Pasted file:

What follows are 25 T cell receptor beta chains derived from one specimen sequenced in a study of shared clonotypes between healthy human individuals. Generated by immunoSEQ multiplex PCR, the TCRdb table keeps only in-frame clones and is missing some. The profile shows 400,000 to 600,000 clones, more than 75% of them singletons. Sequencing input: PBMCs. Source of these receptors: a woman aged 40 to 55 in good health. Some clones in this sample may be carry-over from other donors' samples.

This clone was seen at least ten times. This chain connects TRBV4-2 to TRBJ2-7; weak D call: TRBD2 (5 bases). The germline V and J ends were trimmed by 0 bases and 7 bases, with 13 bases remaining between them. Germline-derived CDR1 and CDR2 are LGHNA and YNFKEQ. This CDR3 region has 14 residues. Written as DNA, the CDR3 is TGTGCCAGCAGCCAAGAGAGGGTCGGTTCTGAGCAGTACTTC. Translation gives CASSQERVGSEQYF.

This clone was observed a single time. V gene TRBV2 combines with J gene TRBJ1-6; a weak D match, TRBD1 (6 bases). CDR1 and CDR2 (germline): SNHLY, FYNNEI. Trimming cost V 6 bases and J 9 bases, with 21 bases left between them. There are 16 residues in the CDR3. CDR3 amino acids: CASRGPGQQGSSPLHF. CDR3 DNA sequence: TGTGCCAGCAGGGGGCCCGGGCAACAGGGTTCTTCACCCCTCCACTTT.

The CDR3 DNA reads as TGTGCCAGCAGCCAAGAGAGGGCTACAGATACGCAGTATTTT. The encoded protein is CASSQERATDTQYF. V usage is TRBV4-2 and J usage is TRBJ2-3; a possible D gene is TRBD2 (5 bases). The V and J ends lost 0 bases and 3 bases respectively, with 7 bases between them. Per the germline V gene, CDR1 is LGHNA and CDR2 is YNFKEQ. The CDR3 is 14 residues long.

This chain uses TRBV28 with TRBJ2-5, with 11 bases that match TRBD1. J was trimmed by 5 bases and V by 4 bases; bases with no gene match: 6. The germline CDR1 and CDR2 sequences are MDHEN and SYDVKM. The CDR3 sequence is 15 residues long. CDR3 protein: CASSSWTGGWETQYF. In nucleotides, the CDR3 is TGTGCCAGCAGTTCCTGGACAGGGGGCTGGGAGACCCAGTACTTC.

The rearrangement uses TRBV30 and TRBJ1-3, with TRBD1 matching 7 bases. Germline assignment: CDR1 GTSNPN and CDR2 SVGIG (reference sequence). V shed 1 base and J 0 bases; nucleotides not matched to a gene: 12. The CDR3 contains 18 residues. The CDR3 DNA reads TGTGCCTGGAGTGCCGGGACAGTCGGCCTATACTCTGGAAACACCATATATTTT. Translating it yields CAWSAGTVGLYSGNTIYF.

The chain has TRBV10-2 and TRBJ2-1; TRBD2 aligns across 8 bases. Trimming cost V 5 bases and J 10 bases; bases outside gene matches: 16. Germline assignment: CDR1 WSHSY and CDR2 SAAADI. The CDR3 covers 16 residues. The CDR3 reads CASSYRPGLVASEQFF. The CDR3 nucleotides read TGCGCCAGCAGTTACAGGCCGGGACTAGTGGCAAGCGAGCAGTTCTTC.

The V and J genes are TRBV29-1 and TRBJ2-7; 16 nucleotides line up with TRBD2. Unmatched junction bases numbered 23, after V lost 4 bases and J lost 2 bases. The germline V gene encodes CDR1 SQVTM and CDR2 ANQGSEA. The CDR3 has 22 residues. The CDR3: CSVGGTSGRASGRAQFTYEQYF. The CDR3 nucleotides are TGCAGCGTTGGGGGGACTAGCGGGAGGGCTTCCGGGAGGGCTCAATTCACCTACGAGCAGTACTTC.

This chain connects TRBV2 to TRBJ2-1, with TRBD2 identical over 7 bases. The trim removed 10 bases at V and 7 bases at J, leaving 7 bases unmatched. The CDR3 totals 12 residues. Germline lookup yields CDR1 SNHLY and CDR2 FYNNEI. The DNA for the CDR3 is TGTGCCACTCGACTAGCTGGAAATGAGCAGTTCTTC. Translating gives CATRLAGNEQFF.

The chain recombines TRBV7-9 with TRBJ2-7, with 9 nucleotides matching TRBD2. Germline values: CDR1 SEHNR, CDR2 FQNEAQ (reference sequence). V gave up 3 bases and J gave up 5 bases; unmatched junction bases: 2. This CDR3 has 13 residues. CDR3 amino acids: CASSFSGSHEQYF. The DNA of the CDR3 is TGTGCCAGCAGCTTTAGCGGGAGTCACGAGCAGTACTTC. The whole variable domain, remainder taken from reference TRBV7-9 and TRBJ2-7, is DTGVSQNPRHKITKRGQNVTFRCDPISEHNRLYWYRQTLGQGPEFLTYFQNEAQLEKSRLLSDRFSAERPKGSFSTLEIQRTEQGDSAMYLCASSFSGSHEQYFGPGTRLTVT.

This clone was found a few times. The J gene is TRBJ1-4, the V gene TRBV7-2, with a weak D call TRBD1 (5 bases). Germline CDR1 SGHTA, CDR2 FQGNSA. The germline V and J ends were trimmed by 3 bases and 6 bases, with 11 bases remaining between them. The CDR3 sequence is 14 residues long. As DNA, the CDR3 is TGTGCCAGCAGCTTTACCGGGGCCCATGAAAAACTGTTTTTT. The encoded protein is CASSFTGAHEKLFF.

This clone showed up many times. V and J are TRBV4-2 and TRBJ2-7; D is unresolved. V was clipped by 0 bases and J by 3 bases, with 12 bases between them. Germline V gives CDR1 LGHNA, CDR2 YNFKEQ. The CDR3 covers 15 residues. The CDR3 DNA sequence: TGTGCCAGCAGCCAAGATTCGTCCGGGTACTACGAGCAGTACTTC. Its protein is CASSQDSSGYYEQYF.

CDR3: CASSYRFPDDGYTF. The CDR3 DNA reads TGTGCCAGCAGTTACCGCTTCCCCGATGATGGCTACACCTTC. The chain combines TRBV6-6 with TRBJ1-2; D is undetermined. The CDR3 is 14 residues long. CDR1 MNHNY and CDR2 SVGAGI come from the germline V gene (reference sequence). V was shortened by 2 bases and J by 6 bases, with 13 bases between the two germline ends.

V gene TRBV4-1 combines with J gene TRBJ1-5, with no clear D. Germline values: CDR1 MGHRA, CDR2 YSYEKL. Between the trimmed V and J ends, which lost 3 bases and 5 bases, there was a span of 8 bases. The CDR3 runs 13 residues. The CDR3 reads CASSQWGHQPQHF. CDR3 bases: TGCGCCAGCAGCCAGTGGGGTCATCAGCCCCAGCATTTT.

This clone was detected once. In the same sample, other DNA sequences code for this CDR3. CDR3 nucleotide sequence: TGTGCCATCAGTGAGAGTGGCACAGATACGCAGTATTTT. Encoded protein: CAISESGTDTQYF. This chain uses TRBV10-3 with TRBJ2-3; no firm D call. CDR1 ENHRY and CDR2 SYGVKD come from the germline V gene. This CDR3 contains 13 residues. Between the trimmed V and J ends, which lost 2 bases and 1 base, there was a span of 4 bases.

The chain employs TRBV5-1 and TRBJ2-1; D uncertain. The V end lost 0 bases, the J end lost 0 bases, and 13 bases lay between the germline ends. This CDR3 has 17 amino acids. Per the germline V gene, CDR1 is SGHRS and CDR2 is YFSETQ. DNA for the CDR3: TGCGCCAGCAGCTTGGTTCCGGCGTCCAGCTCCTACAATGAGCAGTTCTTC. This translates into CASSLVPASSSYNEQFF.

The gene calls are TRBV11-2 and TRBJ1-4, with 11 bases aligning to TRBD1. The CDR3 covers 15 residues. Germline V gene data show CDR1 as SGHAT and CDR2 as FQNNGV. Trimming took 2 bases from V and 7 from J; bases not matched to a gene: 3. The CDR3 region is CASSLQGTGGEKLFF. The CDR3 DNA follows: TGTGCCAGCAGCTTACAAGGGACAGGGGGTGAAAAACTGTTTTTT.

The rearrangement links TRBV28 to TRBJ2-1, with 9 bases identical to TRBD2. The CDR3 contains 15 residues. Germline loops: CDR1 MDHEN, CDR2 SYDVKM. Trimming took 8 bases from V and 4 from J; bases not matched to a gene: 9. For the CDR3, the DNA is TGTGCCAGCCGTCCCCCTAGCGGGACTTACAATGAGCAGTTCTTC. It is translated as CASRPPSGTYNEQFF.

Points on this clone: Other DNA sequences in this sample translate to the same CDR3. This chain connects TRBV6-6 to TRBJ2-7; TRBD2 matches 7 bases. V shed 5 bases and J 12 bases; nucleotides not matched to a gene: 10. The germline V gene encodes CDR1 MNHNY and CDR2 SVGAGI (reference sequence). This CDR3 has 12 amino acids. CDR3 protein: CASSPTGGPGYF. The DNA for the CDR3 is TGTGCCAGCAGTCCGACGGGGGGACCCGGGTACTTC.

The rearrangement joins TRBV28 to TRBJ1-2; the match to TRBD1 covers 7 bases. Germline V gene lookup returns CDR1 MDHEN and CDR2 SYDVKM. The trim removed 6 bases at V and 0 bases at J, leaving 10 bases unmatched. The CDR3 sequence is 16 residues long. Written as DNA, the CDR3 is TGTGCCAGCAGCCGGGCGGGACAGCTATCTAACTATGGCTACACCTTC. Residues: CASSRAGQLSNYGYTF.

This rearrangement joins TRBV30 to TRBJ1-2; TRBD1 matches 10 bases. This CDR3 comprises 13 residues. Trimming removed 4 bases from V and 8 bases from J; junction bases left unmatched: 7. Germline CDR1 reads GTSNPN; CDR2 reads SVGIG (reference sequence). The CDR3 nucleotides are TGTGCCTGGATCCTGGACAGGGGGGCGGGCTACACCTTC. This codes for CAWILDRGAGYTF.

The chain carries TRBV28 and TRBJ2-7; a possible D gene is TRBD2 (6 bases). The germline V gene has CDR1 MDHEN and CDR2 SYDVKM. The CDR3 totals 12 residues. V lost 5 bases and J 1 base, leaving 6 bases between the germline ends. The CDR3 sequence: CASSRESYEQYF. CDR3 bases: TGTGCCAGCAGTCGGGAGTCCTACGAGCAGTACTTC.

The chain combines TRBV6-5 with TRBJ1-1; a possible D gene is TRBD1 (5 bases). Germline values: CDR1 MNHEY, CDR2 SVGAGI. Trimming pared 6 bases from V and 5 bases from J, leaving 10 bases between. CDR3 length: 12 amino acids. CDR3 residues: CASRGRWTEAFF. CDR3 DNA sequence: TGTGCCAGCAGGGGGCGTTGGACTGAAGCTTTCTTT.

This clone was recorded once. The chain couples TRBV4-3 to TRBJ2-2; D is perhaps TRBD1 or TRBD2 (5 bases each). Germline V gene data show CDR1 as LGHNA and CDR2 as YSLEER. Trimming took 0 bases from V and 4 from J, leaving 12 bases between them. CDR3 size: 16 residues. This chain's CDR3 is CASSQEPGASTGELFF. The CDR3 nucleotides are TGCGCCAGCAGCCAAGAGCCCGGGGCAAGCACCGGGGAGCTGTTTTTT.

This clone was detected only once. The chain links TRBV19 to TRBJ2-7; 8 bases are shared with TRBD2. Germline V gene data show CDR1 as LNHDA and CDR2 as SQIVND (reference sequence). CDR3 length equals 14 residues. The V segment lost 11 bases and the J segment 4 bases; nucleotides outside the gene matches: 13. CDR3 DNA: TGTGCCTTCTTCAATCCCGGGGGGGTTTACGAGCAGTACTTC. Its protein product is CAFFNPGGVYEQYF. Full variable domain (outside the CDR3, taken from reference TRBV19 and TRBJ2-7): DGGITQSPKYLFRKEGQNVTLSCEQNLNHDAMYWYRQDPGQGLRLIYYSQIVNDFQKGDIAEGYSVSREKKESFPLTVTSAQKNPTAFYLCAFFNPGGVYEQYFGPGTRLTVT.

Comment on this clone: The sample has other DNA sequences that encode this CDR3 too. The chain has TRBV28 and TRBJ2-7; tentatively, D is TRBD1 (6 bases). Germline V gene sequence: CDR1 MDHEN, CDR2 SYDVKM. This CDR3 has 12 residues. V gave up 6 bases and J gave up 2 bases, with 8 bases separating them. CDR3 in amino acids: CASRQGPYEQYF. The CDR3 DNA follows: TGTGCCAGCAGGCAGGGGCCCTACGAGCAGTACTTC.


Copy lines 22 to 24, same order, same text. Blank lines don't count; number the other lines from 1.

The chain carries TRBV28 and TRBJ2-7; a possible D gene is TRBD2 (6 bases). The germline V gene has CDR1 MDHEN and CDR2 SYDVKM. The CDR3 totals 12 residues. V lost 5 bases and J 1 base, leaving 6 bases between the germline ends. The CDR3 sequence: CASSRESYEQYF. CDR3 bases: TGTGCCAGCAGTCGGGAGTCCTACGAGCAGTACTTC.

The chain combines TRBV6-5 with TRBJ1-1; a possible D gene is TRBD1 (5 bases). Germline values: CDR1 MNHEY, CDR2 SVGAGI. Trimming pared 6 bases from V and 5 bases from J, leaving 10 bases between. CDR3 length: 12 amino acids. CDR3 residues: CASRGRWTEAFF. CDR3 DNA sequence: TGTGCCAGCAGGGGGCGTTGGACTGAAGCTTTCTTT.

This clone was recorded once. The chain couples TRBV4-3 to TRBJ2-2; D is perhaps TRBD1 or TRBD2 (5 bases each). Germline V gene data show CDR1 as LGHNA and CDR2 as YSLEER. Trimming took 0 bases from V and 4 from J, leaving 12 bases between them. CDR3 size: 16 residues. This chain's CDR3 is CASSQEPGASTGELFF. The CDR3 nucleotides are TGCGCCAGCAGCCAAGAGCCCGGGGCAAGCACCGGGGAGCTGTTTTTT.